A few things happen every year at the broadcast upfronts, the annual week in which broadcast network execs unveil their new TV lineups to advertisers: they trot out a bunch of new shows (most of which will be canceled a year later), they try to wow attendees with fancy statistics that mean nothing (We’re number one in, um, engagement!) and they pay lip-service to the notion of extending the traditional September to May television season to a year-round programming cycle.
This year’s upfronts, which wrap up today, May 15, followed a similar path, save for one important change: the networks are finally serious about programming year-round, and they’re actually putting their money where their mouths are.
“In the course of just two years, we have completely redefined summer,” said CBS Entertainment Chairman Nina Tassler, who discussed her network’s “most aggressive summer schedule ever.” FOX and NBC made similar pronouncements as they unveiled plans to attack the summer months in a big way after decades of hibernating. “June is just as important as January,” echoed FOX Broadcasting Chairman Kevin Reilly. “We really, really want to be a 12-month network.”
To that end, FOX is running “limited series” 24: Live Another Day through mid-summer, and premiering new drama Gang Related on May 22. Next season, it is holding back several shows to deploy next summer; if 24 does well, it could also return. NBC also announced a “year-round” lineup, premiering new shows Undateable and Crossbones at the end of the month, and making plans to roll out several shows next summer as well. And CBS is following up last year’s summer hit Under the Dome—which turned out to be the year’s most-watched new series—with another high-profile summer entry: Extant, starring Halle Berry and produced by Steven Spielberg.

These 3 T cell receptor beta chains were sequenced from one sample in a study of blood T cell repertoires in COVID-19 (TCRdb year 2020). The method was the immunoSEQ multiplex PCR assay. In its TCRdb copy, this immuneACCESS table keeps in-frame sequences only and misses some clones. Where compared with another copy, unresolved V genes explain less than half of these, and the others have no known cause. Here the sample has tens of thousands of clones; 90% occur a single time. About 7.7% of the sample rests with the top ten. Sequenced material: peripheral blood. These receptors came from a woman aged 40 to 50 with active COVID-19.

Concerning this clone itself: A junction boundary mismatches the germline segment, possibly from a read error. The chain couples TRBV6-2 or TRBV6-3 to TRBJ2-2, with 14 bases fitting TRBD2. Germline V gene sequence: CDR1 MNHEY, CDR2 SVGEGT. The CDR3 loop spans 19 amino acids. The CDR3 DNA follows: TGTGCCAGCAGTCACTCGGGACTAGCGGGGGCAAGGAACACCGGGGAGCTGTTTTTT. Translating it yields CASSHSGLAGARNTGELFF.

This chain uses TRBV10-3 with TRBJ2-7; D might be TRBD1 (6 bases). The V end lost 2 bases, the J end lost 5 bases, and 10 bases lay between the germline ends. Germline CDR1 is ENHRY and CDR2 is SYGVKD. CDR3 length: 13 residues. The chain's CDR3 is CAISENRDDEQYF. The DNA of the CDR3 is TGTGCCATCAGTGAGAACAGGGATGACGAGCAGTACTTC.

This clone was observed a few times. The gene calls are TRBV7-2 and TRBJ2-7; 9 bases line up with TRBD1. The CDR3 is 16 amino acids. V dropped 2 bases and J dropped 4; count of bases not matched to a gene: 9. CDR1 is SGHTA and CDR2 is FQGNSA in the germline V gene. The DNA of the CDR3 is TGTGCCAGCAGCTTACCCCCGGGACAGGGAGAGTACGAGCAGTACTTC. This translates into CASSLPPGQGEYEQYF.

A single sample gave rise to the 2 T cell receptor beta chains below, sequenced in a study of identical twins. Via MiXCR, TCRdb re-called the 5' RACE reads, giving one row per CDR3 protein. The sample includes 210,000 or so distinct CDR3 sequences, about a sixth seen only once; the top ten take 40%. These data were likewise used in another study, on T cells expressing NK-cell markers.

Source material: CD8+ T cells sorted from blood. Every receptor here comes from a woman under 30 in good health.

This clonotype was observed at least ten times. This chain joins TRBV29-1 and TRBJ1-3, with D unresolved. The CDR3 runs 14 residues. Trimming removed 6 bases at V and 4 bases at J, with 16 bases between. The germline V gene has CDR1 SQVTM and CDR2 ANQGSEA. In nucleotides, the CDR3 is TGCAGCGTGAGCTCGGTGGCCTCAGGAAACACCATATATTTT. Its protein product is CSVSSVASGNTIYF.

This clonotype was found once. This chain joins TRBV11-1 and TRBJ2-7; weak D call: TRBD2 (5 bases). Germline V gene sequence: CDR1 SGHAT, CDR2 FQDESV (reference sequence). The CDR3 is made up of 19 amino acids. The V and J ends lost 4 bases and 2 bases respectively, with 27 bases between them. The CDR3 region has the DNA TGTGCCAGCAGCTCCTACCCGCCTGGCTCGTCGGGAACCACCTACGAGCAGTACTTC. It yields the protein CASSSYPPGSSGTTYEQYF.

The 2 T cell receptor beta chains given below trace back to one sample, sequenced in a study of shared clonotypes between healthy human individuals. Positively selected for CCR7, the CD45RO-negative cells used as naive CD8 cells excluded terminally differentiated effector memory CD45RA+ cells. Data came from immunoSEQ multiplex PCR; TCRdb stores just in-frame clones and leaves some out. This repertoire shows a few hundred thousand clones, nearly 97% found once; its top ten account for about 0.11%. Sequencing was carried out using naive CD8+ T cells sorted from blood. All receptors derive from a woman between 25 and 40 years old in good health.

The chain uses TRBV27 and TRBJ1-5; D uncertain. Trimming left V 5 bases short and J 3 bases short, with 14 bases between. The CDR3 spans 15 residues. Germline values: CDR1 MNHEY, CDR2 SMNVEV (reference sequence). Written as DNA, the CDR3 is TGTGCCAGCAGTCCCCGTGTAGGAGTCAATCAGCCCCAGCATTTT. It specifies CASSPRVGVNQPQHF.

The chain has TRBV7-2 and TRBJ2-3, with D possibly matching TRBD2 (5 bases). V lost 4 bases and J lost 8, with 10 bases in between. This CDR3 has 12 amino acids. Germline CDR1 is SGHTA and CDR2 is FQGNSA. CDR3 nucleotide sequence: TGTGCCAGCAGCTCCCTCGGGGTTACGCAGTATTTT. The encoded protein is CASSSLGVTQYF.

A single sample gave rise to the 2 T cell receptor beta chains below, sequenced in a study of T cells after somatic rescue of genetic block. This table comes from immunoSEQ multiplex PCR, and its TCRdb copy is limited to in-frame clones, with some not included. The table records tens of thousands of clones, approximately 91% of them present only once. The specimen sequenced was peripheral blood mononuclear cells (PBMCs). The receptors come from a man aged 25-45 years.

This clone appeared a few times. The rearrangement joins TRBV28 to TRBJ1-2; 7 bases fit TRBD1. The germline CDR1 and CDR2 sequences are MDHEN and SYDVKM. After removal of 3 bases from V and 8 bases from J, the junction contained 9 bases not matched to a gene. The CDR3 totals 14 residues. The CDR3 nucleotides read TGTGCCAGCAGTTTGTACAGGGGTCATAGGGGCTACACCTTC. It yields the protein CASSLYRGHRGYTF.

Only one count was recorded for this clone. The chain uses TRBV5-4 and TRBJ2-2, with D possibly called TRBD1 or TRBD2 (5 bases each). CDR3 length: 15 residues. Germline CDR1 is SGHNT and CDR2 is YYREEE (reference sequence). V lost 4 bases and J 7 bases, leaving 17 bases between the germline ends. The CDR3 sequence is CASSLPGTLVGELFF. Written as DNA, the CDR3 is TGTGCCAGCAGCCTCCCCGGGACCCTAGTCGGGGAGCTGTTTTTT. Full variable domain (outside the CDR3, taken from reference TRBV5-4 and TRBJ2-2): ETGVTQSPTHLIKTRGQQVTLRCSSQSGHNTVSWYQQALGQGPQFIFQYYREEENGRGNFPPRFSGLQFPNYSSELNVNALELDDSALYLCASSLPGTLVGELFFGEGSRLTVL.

This represents a complete reversal from how the networks operated for decades: once the official TV season ended in May, they coasted on repeat airings all summer. As cable began filling the summer void in the ‘90s and gaining traction with its original programming—Sex and the City’s early popularity had much to do with the fact that viewers had few other options, and the media had no other summer shows to write about—the networks would occasionally follow suit. But whenever those summer experiments unexpectedly hit paydirt (Who Wants to Be a Millionaire in 1999, Survivor in 2000, American Idol in 2002) they were quickly moved in-season.
In recent years, as network repeats became less-watched and, therefore, less lucrative, the networks would half-heartedly claim to be interested in summer original programming, but instead would fill those months with reality shows and cheap series imported from Canada. Once again, cable took advantage of the lull: USA and TNT owe much of their recent successes (including Burn Notice, The Closer, and Rizzoli & Isles) to their summer time slots. Last summer, a new outlet joined the fray: Netflix rolled out both Arrested Development and Orange is the New Black during the summer months, and dominated much of the TV buzz. And when Netflix viewers weren’t streaming Arrested or Orange, they likely were binge-watching other shows on the service.
But as broadcast ratings continue to erode, those networks can no longer assume that their viewers will stay loyal and return in the fall. So when CBS took a chance on adapting Stephen King’s Under the Dome as a “limited series” last summer, and it became the highest-rated scripted summer series in 21 years, the network kept it in the same spot this year (it returns June 30). With the addition of Extant and other summer shows, CBS will have 90 hours of original programming this summer.
Now, said Nina Tassler, “we roll out our shows all year long.” It’s about time.
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